Rhonda Richmond's voice comes as a complete surprise. An earthy, organic, smooth sound weaves itself around your soul and into your heart. I first heard Richmond sing, swaying softly to the music, for the small crowd of jazz-lovers gathered at the Mississippi Museum of Art atrium on an October Thursday.
A few weeks later, sitting upstairs in Banner Hall, Richmond's face broke into a smile when I told her how that deep voice surprised me. Her uncle, Mayo Richmond, loves to tell about the time when the quiet 3-year-old completely surprised him, asking in her deep voice, "What's your name?"
Turns out that little girl had a contralto voice—a little lower than alto, sort of like a female tenor. Richmond grew up in what she calls "the era of high voices," with soloists like Aretha Franklin, and "I guess that's why I never thought about singing solos." But she's solo now, backed by extraordinary musicians, and in October her Ojah Records CD "Oshogbo Town" was re-released nationally.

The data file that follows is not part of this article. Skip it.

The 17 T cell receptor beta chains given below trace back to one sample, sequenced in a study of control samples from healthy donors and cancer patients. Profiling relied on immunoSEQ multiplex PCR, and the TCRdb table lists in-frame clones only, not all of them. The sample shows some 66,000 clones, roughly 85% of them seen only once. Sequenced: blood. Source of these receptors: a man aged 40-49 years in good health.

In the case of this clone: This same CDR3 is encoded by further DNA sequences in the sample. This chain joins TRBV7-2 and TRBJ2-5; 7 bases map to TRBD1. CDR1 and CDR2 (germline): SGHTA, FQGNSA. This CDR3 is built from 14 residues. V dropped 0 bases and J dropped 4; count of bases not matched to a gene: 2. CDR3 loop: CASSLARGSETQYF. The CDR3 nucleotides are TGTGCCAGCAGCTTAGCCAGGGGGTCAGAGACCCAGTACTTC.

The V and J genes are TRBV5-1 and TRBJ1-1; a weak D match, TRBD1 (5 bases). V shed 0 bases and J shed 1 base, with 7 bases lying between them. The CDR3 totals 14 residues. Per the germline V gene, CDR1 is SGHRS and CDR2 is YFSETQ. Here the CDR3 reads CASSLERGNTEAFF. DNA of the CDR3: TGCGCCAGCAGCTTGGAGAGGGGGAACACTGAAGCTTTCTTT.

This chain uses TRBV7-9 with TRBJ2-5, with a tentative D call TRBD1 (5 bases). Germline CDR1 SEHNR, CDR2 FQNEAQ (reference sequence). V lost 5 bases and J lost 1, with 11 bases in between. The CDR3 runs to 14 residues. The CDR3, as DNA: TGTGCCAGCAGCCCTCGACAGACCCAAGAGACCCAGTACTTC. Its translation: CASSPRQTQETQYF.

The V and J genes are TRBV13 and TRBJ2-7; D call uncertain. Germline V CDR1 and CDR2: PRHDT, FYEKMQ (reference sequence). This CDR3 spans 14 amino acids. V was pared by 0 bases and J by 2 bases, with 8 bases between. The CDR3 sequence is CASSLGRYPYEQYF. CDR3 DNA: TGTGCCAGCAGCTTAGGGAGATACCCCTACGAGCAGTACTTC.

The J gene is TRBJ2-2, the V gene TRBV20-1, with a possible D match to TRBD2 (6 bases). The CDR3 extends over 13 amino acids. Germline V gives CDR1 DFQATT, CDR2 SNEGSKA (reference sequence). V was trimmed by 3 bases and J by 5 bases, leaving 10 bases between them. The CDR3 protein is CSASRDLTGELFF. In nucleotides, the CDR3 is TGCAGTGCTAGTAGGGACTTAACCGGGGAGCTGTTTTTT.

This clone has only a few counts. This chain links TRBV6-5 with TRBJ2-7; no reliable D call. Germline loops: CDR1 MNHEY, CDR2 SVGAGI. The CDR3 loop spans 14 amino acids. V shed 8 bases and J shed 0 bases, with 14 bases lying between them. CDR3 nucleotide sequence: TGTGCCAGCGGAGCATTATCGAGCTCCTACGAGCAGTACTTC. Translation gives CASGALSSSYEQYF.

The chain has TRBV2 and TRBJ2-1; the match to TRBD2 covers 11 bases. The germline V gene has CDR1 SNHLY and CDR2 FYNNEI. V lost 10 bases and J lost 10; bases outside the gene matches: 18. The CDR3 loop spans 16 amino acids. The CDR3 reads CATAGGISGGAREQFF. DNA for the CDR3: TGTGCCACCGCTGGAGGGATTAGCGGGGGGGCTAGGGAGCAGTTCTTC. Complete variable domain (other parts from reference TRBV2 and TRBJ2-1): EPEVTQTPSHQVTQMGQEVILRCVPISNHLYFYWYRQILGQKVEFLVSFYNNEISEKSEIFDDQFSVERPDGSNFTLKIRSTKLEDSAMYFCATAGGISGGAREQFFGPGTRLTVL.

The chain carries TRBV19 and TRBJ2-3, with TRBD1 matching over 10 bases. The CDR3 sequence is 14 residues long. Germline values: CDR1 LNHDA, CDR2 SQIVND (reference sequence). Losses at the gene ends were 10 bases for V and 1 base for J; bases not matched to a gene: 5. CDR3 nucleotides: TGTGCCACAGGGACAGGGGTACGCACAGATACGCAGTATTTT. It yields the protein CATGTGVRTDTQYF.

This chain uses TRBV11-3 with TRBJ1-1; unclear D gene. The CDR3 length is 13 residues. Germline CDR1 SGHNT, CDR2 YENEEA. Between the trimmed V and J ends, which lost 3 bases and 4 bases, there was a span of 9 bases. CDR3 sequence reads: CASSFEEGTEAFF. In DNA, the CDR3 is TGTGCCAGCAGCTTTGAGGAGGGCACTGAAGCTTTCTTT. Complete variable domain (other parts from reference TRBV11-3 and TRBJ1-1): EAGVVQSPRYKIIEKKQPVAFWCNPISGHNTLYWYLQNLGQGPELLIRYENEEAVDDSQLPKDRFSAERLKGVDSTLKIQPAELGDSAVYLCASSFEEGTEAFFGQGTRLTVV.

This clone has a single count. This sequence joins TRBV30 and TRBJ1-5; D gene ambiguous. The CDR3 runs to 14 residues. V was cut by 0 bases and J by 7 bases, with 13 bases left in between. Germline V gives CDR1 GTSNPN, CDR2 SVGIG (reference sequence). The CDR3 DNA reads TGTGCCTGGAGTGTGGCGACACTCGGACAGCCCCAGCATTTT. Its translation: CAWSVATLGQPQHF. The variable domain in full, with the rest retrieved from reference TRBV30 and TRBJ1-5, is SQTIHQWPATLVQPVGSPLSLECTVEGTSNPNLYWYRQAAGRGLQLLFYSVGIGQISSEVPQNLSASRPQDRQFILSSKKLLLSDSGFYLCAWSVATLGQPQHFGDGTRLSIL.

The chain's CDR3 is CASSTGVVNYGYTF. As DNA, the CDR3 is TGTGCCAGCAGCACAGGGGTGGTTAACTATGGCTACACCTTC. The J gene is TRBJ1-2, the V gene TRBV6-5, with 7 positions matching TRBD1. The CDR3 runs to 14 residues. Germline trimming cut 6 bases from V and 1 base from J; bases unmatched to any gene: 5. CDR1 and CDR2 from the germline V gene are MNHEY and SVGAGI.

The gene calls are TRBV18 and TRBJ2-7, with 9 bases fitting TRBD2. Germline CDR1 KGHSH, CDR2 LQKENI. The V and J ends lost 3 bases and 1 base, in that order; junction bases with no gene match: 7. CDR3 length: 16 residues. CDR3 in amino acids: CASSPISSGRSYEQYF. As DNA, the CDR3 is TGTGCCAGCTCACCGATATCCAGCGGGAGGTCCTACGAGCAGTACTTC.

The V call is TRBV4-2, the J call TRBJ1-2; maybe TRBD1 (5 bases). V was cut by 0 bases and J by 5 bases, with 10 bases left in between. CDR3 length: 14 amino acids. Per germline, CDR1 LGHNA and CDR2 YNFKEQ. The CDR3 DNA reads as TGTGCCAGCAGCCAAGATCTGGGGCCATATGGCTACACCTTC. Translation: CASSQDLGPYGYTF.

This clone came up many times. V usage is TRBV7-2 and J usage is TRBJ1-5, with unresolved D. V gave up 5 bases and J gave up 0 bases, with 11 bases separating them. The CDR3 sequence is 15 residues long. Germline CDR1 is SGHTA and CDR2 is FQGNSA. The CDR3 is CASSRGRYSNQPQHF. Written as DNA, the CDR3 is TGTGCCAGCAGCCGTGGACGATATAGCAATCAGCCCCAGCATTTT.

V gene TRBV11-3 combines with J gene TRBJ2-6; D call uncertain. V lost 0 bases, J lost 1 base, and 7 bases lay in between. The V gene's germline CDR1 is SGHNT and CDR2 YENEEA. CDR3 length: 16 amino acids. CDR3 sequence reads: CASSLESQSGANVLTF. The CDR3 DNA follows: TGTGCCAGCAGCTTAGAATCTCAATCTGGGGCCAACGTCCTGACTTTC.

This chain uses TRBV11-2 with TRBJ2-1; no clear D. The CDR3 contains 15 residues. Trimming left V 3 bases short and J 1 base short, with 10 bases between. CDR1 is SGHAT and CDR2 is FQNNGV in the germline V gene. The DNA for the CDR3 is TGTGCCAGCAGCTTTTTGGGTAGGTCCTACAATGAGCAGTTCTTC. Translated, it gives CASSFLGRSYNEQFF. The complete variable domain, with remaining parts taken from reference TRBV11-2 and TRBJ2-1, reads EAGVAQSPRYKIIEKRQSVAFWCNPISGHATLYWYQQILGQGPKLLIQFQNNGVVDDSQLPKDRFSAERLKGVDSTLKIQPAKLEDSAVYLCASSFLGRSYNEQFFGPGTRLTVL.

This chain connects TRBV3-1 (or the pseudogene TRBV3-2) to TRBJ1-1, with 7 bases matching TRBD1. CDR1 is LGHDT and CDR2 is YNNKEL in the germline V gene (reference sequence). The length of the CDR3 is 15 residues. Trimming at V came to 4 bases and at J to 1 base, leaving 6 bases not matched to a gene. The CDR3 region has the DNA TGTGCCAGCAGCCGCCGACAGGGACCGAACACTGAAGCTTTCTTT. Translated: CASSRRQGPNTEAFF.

In the Yoruba culture, according to Richmond, Oshogbo is the home of Oshun, the African goddess of love, prosperity and creativity. On the CD's cover art, Richmond is making offerings to the deity. The CD itself is an offering from Richmond to her listeners. "It's all based on love ... abundance, prosperity and creativity. I'm thankful for that."
Piano, at her mother's side, was her first instrument. Velma Richmond "taught me middle C and all my notes at a very young age," Richmond explained. At Powell Junior High School, Kermit Holly Sr., on record as Jackson State's first band director back in the 1940s, was her violin teacher. Two other important things happened while at Powell—she discovered her love for writing poetry and played trombone in the band; her friend and mentor, Jackson jazz vocalist Cassandra Wilson, played clarinet.
Richmond writes on a keyboard, transfers the chords to other instruments, and allows the creativity of her instrumentalists to come into play.
Performing makes you a great musician, Richmond says. "That's where the improv [scatting] comes from … I love to do it." Richmond likes the intimacy of small jazz venues where the crowd is close. "I'm trying to tell a story in my lyrics; to me that's most important. That's the zone that I'm in when I'm singing."
Richmond next performs Nov. 20 at the Mississippi Museum of Art Atrium between 6 and 9 p.m. Her CD is on sale at BeBop and other music retailers.